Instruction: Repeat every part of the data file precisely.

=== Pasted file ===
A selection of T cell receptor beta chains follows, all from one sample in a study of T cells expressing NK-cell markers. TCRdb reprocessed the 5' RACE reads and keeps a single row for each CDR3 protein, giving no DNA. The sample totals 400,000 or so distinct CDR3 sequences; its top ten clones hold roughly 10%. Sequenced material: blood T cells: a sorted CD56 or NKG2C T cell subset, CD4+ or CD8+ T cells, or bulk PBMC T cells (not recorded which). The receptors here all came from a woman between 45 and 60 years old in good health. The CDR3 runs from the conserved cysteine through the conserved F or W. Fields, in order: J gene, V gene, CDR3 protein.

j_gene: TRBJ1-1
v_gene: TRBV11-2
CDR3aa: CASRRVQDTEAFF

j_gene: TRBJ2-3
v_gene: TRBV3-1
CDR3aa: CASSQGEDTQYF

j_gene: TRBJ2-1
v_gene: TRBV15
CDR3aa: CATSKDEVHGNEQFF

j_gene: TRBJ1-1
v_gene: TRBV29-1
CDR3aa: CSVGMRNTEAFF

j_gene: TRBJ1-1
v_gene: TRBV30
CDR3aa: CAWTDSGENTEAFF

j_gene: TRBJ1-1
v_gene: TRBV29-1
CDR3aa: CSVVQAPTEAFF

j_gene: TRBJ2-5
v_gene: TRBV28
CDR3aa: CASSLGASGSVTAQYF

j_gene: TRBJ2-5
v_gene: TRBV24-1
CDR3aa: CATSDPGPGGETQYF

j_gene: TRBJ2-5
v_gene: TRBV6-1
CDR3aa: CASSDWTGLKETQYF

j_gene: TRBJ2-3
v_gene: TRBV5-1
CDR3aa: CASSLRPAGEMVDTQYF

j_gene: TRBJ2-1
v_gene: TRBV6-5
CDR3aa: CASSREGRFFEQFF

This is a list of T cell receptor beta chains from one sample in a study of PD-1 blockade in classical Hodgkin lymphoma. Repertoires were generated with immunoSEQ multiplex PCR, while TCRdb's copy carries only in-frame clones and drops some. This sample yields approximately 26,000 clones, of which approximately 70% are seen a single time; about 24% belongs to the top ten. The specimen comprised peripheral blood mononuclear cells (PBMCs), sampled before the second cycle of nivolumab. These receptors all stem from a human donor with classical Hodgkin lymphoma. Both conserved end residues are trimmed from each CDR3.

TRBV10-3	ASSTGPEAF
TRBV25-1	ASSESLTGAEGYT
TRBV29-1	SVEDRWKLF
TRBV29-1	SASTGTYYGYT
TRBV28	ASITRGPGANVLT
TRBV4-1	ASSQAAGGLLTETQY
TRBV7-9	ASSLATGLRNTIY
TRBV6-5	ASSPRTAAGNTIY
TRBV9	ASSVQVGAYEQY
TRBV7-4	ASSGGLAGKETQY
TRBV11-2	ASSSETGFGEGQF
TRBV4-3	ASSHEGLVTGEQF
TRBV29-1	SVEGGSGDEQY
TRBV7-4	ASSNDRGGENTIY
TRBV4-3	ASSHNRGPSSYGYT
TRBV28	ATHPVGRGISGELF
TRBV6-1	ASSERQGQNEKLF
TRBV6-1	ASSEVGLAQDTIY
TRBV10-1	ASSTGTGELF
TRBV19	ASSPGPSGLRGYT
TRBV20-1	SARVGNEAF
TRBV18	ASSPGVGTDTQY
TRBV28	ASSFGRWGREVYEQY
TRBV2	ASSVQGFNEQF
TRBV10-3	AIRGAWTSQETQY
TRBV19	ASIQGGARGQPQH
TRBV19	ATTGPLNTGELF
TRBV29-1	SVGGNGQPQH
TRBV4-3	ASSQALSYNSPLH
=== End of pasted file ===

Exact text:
A selection of T cell receptor beta chains follows, all from one sample in a study of T cells expressing NK-cell markers. TCRdb reprocessed the 5' RACE reads and keeps a single row for each CDR3 protein, giving no DNA. The sample totals 400,000 or so distinct CDR3 sequences; its top ten clones hold roughly 10%. Sequenced material: blood T cells: a sorted CD56 or NKG2C T cell subset, CD4+ or CD8+ T cells, or bulk PBMC T cells (not recorded which). The receptors here all came from a woman between 45 and 60 years old in good health. The CDR3 runs from the conserved cysteine through the conserved F or W. Fields, in order: J gene, V gene, CDR3 protein.

j_gene: TRBJ1-1
v_gene: TRBV11-2
CDR3aa: CASRRVQDTEAFF

j_gene: TRBJ2-3
v_gene: TRBV3-1
CDR3aa: CASSQGEDTQYF

j_gene: TRBJ2-1
v_gene: TRBV15
CDR3aa: CATSKDEVHGNEQFF

j_gene: TRBJ1-1
v_gene: TRBV29-1
CDR3aa: CSVGMRNTEAFF

j_gene: TRBJ1-1
v_gene: TRBV30
CDR3aa: CAWTDSGENTEAFF

j_gene: TRBJ1-1
v_gene: TRBV29-1
CDR3aa: CSVVQAPTEAFF

j_gene: TRBJ2-5
v_gene: TRBV28
CDR3aa: CASSLGASGSVTAQYF

j_gene: TRBJ2-5
v_gene: TRBV24-1
CDR3aa: CATSDPGPGGETQYF

j_gene: TRBJ2-5
v_gene: TRBV6-1
CDR3aa: CASSDWTGLKETQYF

j_gene: TRBJ2-3
v_gene: TRBV5-1
CDR3aa: CASSLRPAGEMVDTQYF

j_gene: TRBJ2-1
v_gene: TRBV6-5
CDR3aa: CASSREGRFFEQFF

This is a list of T cell receptor beta chains from one sample in a study of PD-1 blockade in classical Hodgkin lymphoma. Repertoires were generated with immunoSEQ multiplex PCR, while TCRdb's copy carries only in-frame clones and drops some. This sample yields approximately 26,000 clones, of which approximately 70% are seen a single time; about 24% belongs to the top ten. The specimen comprised peripheral blood mononuclear cells (PBMCs), sampled before the second cycle of nivolumab. These receptors all stem from a human donor with classical Hodgkin lymphoma. Both conserved end residues are trimmed from each CDR3.

TRBV10-3	ASSTGPEAF
TRBV25-1	ASSESLTGAEGYT
TRBV29-1	SVEDRWKLF
TRBV29-1	SASTGTYYGYT
TRBV28	ASITRGPGANVLT
TRBV4-1	ASSQAAGGLLTETQY
TRBV7-9	ASSLATGLRNTIY
TRBV6-5	ASSPRTAAGNTIY
TRBV9	ASSVQVGAYEQY
TRBV7-4	ASSGGLAGKETQY
TRBV11-2	ASSSETGFGEGQF
TRBV4-3	ASSHEGLVTGEQF
TRBV29-1	SVEGGSGDEQY
TRBV7-4	ASSNDRGGENTIY
TRBV4-3	ASSHNRGPSSYGYT
TRBV28	ATHPVGRGISGELF
TRBV6-1	ASSERQGQNEKLF
TRBV6-1	ASSEVGLAQDTIY
TRBV10-1	ASSTGTGELF
TRBV19	ASSPGPSGLRGYT
TRBV20-1	SARVGNEAF
TRBV18	ASSPGVGTDTQY
TRBV28	ASSFGRWGREVYEQY
TRBV2	ASSVQGFNEQF
TRBV10-3	AIRGAWTSQETQY
TRBV19	ASIQGGARGQPQH
TRBV19	ATTGPLNTGELF
TRBV29-1	SVGGNGQPQH
TRBV4-3	ASSQALSYNSPLH